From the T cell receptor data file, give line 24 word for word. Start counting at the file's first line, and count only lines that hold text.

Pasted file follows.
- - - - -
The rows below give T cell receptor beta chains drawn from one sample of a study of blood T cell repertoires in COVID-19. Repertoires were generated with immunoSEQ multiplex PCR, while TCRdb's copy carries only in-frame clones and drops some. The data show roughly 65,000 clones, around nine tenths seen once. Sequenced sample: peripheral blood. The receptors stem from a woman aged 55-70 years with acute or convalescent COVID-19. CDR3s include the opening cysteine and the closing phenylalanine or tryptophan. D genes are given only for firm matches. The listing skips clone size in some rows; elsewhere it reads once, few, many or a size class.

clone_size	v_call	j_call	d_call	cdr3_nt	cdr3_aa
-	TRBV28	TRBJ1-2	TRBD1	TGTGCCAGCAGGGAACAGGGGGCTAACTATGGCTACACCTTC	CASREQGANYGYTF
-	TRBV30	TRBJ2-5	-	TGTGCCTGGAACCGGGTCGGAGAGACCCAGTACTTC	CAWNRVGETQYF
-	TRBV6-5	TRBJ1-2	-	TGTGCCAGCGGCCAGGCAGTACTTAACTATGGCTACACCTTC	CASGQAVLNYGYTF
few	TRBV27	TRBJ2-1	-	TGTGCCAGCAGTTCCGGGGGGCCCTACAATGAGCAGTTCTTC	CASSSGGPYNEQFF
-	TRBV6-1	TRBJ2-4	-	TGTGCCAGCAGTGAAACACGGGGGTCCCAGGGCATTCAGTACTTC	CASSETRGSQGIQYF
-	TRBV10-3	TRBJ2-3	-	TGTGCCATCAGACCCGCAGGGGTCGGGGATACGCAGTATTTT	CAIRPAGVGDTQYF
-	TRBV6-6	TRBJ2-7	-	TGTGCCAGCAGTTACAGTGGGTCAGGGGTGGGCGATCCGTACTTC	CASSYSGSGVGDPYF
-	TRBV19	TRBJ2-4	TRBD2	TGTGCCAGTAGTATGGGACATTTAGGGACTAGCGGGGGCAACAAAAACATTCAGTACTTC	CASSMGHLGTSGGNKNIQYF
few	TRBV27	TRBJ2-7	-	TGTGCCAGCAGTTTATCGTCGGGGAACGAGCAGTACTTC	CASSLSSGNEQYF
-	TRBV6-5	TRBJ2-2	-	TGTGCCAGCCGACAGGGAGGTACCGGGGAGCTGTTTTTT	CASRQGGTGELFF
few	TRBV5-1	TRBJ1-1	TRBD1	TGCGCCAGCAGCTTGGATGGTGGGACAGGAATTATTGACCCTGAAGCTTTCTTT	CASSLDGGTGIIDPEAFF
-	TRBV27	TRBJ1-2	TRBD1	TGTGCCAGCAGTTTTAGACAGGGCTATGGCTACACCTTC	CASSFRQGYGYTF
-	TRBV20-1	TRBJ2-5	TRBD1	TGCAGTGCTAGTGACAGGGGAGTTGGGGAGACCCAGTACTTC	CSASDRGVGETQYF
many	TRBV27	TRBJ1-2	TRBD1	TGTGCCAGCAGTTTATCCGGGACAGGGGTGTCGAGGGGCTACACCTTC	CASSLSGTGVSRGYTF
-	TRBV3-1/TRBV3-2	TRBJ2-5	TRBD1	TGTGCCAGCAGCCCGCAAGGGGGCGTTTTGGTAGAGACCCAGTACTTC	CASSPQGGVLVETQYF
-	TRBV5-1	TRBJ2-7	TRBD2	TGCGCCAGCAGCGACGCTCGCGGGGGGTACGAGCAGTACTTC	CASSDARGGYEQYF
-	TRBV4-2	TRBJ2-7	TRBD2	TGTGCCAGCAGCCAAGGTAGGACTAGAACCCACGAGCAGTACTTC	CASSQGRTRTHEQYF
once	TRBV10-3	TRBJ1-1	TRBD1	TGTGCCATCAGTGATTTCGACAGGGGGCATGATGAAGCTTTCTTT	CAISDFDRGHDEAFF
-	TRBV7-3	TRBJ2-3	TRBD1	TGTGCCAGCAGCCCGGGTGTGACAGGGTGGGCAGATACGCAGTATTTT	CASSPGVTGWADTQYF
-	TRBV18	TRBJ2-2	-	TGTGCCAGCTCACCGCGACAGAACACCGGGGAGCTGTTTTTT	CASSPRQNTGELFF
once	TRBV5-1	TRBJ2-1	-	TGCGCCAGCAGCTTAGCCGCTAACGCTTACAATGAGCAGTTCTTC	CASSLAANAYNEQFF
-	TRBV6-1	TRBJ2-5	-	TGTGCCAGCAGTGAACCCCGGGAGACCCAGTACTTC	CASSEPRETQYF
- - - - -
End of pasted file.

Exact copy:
-	TRBV6-1	TRBJ2-5	-	TGTGCCAGCAGTGAACCCCGGGAGACCCAGTACTTC	CASSEPRETQYF